A fanatical music fan had a moment of clarity this week, when he realised that 'The X Factor' wasn't specifically made for his entertainment. Jeremy 'The Rage' Osthwaite is considered to be 'the muso's muso' and has a collection of nearly 7,000 albums on vinyl. But his credibility is now under threat, after expressing the view that pop talent shows are 'just a bit of fun'.
Osthwaite has been admired in the past for his uncompromising approach to musical credibility. Expelled from school at 15 for setting fire to a Bros pencil case, Osthwaite is no stranger to controversy. He is a committed fan of Norwegian drone metal (Torstën-school, nothing with Öllsejk influence) and famously claimed that 'pop is for retards' at his niece’s ninth birthday.
Osthwaite was determined to get upset about the latest light entertainment series, and watched every episode with his family, in order to ridicule it. "I even set up a Twitter account to moan about it, and tweet things like 'you wouldn't hear Klaus Dinger prostituting himself #xfactor'", sighed the dedicated music fan. "For some reason, I thought I could persuade the nation's under-12s to listen to experimental German 'Motorik', with a focus on timbral change. I now realise I was being a dick."
"My main concern was that their sort of insipid, predictably rhythmic tunes were ruining 'real' music", explained Osthwaite. "But they have no effect on the bands I listen to at all. Partly because they're just making easy-listening pop music for children. And also because I refuse to listen to anything recorded after 1979."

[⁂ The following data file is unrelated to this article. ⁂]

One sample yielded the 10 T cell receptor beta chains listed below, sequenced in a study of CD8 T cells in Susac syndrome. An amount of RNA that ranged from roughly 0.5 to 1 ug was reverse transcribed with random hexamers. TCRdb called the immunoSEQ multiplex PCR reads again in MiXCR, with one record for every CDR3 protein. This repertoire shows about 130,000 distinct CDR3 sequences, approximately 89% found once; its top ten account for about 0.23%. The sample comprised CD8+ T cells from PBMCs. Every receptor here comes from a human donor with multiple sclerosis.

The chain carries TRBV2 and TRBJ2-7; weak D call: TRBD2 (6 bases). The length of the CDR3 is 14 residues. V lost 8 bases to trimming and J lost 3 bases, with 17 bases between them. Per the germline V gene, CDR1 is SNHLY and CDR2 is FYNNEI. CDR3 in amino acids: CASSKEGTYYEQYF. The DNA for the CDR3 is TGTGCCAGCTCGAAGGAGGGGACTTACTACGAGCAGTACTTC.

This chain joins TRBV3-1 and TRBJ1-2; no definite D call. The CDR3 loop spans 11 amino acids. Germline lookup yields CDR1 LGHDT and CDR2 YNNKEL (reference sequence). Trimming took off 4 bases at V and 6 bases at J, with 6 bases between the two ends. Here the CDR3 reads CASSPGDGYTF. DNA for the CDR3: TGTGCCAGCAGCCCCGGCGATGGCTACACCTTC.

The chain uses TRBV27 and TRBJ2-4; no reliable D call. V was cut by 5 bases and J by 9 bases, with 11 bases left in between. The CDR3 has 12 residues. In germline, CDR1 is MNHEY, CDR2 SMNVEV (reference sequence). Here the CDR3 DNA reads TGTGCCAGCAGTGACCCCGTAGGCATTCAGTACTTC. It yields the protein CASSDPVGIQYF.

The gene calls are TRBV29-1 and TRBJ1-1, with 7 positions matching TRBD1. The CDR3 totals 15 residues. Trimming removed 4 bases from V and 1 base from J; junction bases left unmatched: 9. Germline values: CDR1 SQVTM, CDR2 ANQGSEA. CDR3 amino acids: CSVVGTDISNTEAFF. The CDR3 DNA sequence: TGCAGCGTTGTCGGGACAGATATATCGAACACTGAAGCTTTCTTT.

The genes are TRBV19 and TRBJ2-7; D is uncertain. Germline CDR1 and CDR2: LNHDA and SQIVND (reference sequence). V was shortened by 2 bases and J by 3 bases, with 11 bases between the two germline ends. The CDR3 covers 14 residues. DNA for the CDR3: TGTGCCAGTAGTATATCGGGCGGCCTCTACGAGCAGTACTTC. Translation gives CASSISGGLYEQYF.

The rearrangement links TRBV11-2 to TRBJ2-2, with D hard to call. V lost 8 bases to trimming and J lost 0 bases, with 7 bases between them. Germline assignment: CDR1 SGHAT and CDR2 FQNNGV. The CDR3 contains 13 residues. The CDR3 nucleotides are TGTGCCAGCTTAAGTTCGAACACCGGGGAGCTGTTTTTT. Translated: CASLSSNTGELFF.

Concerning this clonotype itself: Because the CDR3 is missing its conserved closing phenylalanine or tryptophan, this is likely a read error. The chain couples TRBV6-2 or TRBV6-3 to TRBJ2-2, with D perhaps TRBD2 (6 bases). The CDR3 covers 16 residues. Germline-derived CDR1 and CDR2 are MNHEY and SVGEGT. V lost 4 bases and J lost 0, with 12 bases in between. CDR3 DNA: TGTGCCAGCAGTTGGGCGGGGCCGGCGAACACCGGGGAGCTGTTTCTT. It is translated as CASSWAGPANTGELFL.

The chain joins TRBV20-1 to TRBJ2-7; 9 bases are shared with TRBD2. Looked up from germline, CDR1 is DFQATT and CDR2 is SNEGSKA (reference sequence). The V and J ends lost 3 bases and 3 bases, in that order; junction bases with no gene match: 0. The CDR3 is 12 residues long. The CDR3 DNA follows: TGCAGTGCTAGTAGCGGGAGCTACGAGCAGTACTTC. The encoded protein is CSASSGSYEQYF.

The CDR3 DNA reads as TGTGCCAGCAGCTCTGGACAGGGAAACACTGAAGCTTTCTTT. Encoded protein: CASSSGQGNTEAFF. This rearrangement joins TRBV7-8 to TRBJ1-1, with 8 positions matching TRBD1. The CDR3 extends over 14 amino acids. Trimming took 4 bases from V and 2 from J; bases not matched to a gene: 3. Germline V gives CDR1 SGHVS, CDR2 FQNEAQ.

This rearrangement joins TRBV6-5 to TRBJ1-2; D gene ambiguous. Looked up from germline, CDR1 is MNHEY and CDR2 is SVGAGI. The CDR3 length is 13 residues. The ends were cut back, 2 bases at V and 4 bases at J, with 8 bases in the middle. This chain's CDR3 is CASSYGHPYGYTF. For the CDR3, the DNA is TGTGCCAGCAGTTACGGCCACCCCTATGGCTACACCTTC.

Recent winners of popular singing contests have gone on to dominate the pre-teen media landscape. Osthwaite now realises that he's only managed to maintain his outrage at manufactured pop by tracking their every fanzine. "I was becoming obsessed", admitted Osthwaite, "I started encouraging my kids to bring their CDs with them on family car trips. I remember on one outing to Wales, I forgot to complain that they weren’t real bands because they don’t play instruments or write their own songs. I even found myself tapping along.” Osthwaite was visibly upset by the memory. “I hadn’t felt so ashamed since my daughter caught me in the shed, stroking my kudos to Radio 1.”
Osthwaite is at peace with himself now, and can even listen to compilation albums without moaning. “I guess when it comes down to it, you can listen to whatever you like, and these manufactured acts aren’t likely to detract from the music I love”, said the proto-prog rocker. “They only cover pop songs anyway. You can't tarnish a turd.”